Supplanted by Hayek in the 1980s, Keynesian Dogma persists with Obama/Geithner
By: John R. McClelland, GeoffTalk.com Staff Commentator
“The most difficult subjects can be explained to the most slow-
witted man if he has not formed any idea of them already; but the
simplest thing cannot be made clear to the most intelligent man if
he is firmly persuaded that he knows already, without a shadow of
doubt, what is laid before him.”
- Leo Tolstoy
Rather than borrowed wisdom from Tolstoy, this quote is something that most of us understand but neglect to reflect upon. Similarly, many highly educated individuals, academics and the politicians continue to extol the virtues of Keynesian stimulus despite reams of contradictory evidence, and more importantly, the lack of intuitive appeal. While “intellectuals,” often of the self-proclaimed variety, continue to promote Keynesian stimulus as the only prescription for an ailing economy, many advocates of a government “hands off” policy are mocked as mouth breathing knuckle draggers.
A fifty year tug of war between the ideas of John Maynard Keynes and Friedrich von Hayek would dominate much of the twentieth century, dominated at first by Keynesian forces, then though the teamwork of Margaret Thatcher and Ronald Reagan, resulting in the triumph of Hayek. Recently, politicians have again clung to the ideas of Keynes, or at least something that resembles his ideas. The 2009 stimulus package, stated to be chock full of “shovel ready” projects, was our most recent massive example.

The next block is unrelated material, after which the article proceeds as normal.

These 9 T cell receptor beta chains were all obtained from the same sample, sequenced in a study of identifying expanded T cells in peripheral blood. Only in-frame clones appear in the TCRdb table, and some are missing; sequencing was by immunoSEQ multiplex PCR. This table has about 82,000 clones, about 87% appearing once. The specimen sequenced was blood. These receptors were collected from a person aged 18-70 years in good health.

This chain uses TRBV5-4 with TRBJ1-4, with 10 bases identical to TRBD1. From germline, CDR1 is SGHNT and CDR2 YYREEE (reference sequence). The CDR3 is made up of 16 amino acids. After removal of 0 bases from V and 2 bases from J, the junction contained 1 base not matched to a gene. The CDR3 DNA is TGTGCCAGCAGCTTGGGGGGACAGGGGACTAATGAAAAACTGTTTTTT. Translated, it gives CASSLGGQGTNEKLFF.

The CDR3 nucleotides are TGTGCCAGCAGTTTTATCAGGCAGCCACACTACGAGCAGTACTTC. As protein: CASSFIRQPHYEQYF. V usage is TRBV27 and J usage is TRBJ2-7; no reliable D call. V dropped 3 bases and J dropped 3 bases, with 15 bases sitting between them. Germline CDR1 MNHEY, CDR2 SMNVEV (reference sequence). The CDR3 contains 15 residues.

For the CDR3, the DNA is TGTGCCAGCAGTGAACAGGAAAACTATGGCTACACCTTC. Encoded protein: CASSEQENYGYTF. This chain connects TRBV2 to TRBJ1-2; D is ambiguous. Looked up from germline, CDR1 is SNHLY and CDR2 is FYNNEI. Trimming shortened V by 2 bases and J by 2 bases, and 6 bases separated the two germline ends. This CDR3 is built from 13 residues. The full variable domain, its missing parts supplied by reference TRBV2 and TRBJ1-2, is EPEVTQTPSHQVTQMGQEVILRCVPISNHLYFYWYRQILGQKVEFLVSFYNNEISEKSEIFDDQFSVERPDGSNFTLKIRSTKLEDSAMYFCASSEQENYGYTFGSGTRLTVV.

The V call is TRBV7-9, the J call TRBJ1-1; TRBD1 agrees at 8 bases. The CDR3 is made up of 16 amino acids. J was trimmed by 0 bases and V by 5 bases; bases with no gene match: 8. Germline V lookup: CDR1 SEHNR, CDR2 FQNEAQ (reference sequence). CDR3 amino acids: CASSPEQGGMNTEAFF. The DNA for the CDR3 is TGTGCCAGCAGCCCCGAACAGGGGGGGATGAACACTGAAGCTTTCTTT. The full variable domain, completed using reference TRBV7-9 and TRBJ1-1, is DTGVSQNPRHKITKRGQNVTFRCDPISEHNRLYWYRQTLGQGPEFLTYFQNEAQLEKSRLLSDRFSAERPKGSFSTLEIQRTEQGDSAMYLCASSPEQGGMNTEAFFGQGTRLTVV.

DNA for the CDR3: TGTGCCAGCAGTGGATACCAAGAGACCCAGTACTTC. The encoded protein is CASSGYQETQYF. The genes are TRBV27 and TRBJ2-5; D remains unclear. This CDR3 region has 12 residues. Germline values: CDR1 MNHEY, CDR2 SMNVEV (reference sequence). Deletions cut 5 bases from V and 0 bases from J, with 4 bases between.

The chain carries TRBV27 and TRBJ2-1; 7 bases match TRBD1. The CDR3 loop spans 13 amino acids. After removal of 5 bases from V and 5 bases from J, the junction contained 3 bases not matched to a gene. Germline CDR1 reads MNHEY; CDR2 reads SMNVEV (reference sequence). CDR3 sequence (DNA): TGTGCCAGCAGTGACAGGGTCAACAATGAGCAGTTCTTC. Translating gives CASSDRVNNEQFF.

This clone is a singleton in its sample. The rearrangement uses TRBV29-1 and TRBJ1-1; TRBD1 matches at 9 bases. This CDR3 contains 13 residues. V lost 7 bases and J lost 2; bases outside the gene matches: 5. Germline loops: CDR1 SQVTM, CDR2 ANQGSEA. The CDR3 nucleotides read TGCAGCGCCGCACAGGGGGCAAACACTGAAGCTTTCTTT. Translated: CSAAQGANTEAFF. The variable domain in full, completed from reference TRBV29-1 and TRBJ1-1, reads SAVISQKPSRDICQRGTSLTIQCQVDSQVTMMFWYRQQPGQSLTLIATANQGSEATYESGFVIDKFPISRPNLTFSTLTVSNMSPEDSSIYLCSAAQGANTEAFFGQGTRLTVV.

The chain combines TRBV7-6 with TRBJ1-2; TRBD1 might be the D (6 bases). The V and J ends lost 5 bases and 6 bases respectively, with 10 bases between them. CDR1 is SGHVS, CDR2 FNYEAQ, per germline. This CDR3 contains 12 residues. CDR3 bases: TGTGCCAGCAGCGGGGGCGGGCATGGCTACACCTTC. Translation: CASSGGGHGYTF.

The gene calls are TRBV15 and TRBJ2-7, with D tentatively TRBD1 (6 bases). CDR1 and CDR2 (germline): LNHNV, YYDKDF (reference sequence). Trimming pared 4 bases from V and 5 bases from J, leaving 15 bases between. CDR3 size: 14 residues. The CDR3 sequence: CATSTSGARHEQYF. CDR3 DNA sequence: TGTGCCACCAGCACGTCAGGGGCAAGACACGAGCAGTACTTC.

Keynes put forth a theory that proposed that government could step in and smooth a business cycle through monetary or fiscal actions such as increased government spending. To some extent, this is to make up for weaknesses in aggregate demand. This prevents unemployment from causing further weakness, leading to a cascade of economic destruction. This, of course, is a theory. There is a distinction between theory and knowledge, yet, few people are actual truth seekers. Like the concept that Tolstoy relates to us, students of economics have had much Keynesian stimulus beat into them for so long, that they are convinced of its utility despite contrary evidence, or, even, lack of evidence.
Much of the academic and think tank work centered on Keynesian stimulus, concerns multipliers. That is, government spending of $1 should yield an output in excess of $1. Idle resources are kicked into gear, resulting in gains. Does this work? Perhaps, but the evidence has not compelled me to go beyond a certain agnosticism.
Harvard Professor Robert Barro has discovered contrary evidence.1 Noting the difficulties in measurement; Barro estimates government multipliers by using World War II as a test case. He finds that the multiplier was 0.8 so the effect was a dampener and not a multiplier. One could see how some of this was offset by scarcity in other recourses. Recall that there was rationing at the time. Barro examines other wartimes including the Korean War and Vietnam War, still finding a multiplier of 0.8. Obtaining any real precision in macroeconomics is a pipe dream, but a multiplier less than 1 indicates that the multipliers used to justify the 2009 stimulus is likely to be very overstated. Selling dollars for 80 cents doesn’t result in big profits.